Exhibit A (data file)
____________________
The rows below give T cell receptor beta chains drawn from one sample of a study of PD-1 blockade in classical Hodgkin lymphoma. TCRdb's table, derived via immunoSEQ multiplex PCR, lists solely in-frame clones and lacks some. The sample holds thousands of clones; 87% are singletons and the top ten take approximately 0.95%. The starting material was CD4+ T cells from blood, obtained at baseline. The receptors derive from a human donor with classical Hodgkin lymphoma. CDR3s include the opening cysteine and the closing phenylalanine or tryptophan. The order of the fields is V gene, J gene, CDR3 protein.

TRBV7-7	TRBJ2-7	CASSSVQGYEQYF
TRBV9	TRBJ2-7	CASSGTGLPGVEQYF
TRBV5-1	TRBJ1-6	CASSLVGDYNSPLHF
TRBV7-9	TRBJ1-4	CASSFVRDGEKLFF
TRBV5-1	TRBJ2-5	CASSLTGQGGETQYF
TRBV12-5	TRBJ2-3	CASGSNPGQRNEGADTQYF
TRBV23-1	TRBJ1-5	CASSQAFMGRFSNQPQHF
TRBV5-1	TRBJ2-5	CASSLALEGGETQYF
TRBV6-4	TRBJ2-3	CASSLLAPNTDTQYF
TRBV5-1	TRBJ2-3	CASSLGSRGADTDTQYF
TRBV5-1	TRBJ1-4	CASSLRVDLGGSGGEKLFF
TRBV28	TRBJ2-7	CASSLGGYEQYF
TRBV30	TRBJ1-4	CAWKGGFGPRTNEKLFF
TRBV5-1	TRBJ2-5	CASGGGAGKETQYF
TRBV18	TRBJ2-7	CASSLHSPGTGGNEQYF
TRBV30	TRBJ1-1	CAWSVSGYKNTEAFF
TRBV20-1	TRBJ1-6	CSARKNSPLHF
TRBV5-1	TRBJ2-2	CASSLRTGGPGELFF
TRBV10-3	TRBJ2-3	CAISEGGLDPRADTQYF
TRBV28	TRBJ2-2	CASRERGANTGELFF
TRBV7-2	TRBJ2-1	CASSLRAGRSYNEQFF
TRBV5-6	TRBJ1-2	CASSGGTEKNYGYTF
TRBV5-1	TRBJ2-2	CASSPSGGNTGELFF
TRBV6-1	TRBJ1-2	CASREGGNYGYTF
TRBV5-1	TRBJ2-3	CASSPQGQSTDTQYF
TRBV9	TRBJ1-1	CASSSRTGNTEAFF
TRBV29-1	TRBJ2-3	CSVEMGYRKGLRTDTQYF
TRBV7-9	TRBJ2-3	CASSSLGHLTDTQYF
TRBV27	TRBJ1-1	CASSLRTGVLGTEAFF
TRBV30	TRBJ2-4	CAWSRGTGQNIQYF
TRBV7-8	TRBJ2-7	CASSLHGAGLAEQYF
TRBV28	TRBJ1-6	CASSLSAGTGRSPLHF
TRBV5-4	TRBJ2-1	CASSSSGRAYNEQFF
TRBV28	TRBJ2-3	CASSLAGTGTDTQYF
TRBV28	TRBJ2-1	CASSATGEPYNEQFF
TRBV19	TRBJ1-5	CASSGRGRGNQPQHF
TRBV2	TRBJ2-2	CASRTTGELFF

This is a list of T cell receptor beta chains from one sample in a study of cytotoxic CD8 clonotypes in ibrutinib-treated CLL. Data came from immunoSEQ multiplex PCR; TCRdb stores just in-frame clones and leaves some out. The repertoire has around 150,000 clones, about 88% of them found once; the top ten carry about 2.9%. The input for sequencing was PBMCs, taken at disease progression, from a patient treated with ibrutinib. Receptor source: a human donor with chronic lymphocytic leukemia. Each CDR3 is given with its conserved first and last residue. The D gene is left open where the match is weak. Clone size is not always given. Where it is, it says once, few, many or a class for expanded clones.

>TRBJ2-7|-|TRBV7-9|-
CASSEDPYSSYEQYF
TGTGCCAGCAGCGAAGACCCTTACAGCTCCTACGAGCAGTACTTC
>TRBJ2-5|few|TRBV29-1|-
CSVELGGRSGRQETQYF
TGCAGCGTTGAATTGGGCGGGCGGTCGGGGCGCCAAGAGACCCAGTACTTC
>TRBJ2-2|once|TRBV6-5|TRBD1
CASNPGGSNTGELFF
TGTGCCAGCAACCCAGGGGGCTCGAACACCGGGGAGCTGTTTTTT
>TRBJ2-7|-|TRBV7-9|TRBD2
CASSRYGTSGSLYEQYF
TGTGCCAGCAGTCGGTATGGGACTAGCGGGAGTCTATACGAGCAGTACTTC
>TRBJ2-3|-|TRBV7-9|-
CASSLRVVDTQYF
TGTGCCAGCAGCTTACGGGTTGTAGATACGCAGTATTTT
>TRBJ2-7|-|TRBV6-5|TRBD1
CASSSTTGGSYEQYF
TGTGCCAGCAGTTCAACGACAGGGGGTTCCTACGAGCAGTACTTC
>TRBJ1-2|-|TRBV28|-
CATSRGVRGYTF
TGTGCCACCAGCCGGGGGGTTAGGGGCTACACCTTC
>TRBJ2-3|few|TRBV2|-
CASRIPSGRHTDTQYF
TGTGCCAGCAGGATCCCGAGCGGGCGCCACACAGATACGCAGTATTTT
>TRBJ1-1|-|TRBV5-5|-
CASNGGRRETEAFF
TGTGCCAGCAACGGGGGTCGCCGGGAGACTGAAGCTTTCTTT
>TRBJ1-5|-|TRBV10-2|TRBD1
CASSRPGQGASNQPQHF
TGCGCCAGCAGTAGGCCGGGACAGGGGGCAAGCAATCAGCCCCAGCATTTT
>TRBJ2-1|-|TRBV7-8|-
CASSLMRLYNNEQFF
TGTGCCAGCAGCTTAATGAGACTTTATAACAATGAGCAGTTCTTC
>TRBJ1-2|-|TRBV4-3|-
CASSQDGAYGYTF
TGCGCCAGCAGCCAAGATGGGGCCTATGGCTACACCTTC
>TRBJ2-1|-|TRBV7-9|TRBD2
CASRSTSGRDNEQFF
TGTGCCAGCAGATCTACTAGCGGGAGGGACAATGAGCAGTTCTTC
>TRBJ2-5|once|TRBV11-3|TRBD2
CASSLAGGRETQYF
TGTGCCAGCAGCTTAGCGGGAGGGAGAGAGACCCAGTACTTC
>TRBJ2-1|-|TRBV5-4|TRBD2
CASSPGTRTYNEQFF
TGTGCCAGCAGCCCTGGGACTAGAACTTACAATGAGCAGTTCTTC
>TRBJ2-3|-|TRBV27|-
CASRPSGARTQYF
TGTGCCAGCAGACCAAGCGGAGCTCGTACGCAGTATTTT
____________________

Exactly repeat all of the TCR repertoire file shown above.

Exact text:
The rows below give T cell receptor beta chains drawn from one sample of a study of PD-1 blockade in classical Hodgkin lymphoma. TCRdb's table, derived via immunoSEQ multiplex PCR, lists solely in-frame clones and lacks some. The sample holds thousands of clones; 87% are singletons and the top ten take approximately 0.95%. The starting material was CD4+ T cells from blood, obtained at baseline. The receptors derive from a human donor with classical Hodgkin lymphoma. CDR3s include the opening cysteine and the closing phenylalanine or tryptophan. The order of the fields is V gene, J gene, CDR3 protein.

TRBV7-7	TRBJ2-7	CASSSVQGYEQYF
TRBV9	TRBJ2-7	CASSGTGLPGVEQYF
TRBV5-1	TRBJ1-6	CASSLVGDYNSPLHF
TRBV7-9	TRBJ1-4	CASSFVRDGEKLFF
TRBV5-1	TRBJ2-5	CASSLTGQGGETQYF
TRBV12-5	TRBJ2-3	CASGSNPGQRNEGADTQYF
TRBV23-1	TRBJ1-5	CASSQAFMGRFSNQPQHF
TRBV5-1	TRBJ2-5	CASSLALEGGETQYF
TRBV6-4	TRBJ2-3	CASSLLAPNTDTQYF
TRBV5-1	TRBJ2-3	CASSLGSRGADTDTQYF
TRBV5-1	TRBJ1-4	CASSLRVDLGGSGGEKLFF
TRBV28	TRBJ2-7	CASSLGGYEQYF
TRBV30	TRBJ1-4	CAWKGGFGPRTNEKLFF
TRBV5-1	TRBJ2-5	CASGGGAGKETQYF
TRBV18	TRBJ2-7	CASSLHSPGTGGNEQYF
TRBV30	TRBJ1-1	CAWSVSGYKNTEAFF
TRBV20-1	TRBJ1-6	CSARKNSPLHF
TRBV5-1	TRBJ2-2	CASSLRTGGPGELFF
TRBV10-3	TRBJ2-3	CAISEGGLDPRADTQYF
TRBV28	TRBJ2-2	CASRERGANTGELFF
TRBV7-2	TRBJ2-1	CASSLRAGRSYNEQFF
TRBV5-6	TRBJ1-2	CASSGGTEKNYGYTF
TRBV5-1	TRBJ2-2	CASSPSGGNTGELFF
TRBV6-1	TRBJ1-2	CASREGGNYGYTF
TRBV5-1	TRBJ2-3	CASSPQGQSTDTQYF
TRBV9	TRBJ1-1	CASSSRTGNTEAFF
TRBV29-1	TRBJ2-3	CSVEMGYRKGLRTDTQYF
TRBV7-9	TRBJ2-3	CASSSLGHLTDTQYF
TRBV27	TRBJ1-1	CASSLRTGVLGTEAFF
TRBV30	TRBJ2-4	CAWSRGTGQNIQYF
TRBV7-8	TRBJ2-7	CASSLHGAGLAEQYF
TRBV28	TRBJ1-6	CASSLSAGTGRSPLHF
TRBV5-4	TRBJ2-1	CASSSSGRAYNEQFF
TRBV28	TRBJ2-3	CASSLAGTGTDTQYF
TRBV28	TRBJ2-1	CASSATGEPYNEQFF
TRBV19	TRBJ1-5	CASSGRGRGNQPQHF
TRBV2	TRBJ2-2	CASRTTGELFF

This is a list of T cell receptor beta chains from one sample in a study of cytotoxic CD8 clonotypes in ibrutinib-treated CLL. Data came from immunoSEQ multiplex PCR; TCRdb stores just in-frame clones and leaves some out. The repertoire has around 150,000 clones, about 88% of them found once; the top ten carry about 2.9%. The input for sequencing was PBMCs, taken at disease progression, from a patient treated with ibrutinib. Receptor source: a human donor with chronic lymphocytic leukemia. Each CDR3 is given with its conserved first and last residue. The D gene is left open where the match is weak. Clone size is not always given. Where it is, it says once, few, many or a class for expanded clones.

>TRBJ2-7|-|TRBV7-9|-
CASSEDPYSSYEQYF
TGTGCCAGCAGCGAAGACCCTTACAGCTCCTACGAGCAGTACTTC
>TRBJ2-5|few|TRBV29-1|-
CSVELGGRSGRQETQYF
TGCAGCGTTGAATTGGGCGGGCGGTCGGGGCGCCAAGAGACCCAGTACTTC
>TRBJ2-2|once|TRBV6-5|TRBD1
CASNPGGSNTGELFF
TGTGCCAGCAACCCAGGGGGCTCGAACACCGGGGAGCTGTTTTTT
>TRBJ2-7|-|TRBV7-9|TRBD2
CASSRYGTSGSLYEQYF
TGTGCCAGCAGTCGGTATGGGACTAGCGGGAGTCTATACGAGCAGTACTTC
>TRBJ2-3|-|TRBV7-9|-
CASSLRVVDTQYF
TGTGCCAGCAGCTTACGGGTTGTAGATACGCAGTATTTT
>TRBJ2-7|-|TRBV6-5|TRBD1
CASSSTTGGSYEQYF
TGTGCCAGCAGTTCAACGACAGGGGGTTCCTACGAGCAGTACTTC
>TRBJ1-2|-|TRBV28|-
CATSRGVRGYTF
TGTGCCACCAGCCGGGGGGTTAGGGGCTACACCTTC
>TRBJ2-3|few|TRBV2|-
CASRIPSGRHTDTQYF
TGTGCCAGCAGGATCCCGAGCGGGCGCCACACAGATACGCAGTATTTT
>TRBJ1-1|-|TRBV5-5|-
CASNGGRRETEAFF
TGTGCCAGCAACGGGGGTCGCCGGGAGACTGAAGCTTTCTTT
>TRBJ1-5|-|TRBV10-2|TRBD1
CASSRPGQGASNQPQHF
TGCGCCAGCAGTAGGCCGGGACAGGGGGCAAGCAATCAGCCCCAGCATTTT
>TRBJ2-1|-|TRBV7-8|-
CASSLMRLYNNEQFF
TGTGCCAGCAGCTTAATGAGACTTTATAACAATGAGCAGTTCTTC
>TRBJ1-2|-|TRBV4-3|-
CASSQDGAYGYTF
TGCGCCAGCAGCCAAGATGGGGCCTATGGCTACACCTTC
>TRBJ2-1|-|TRBV7-9|TRBD2
CASRSTSGRDNEQFF
TGTGCCAGCAGATCTACTAGCGGGAGGGACAATGAGCAGTTCTTC
>TRBJ2-5|once|TRBV11-3|TRBD2
CASSLAGGRETQYF
TGTGCCAGCAGCTTAGCGGGAGGGAGAGAGACCCAGTACTTC
>TRBJ2-1|-|TRBV5-4|TRBD2
CASSPGTRTYNEQFF
TGTGCCAGCAGCCCTGGGACTAGAACTTACAATGAGCAGTTCTTC
>TRBJ2-3|-|TRBV27|-
CASRPSGARTQYF
TGTGCCAGCAGACCAAGCGGAGCTCGTACGCAGTATTTT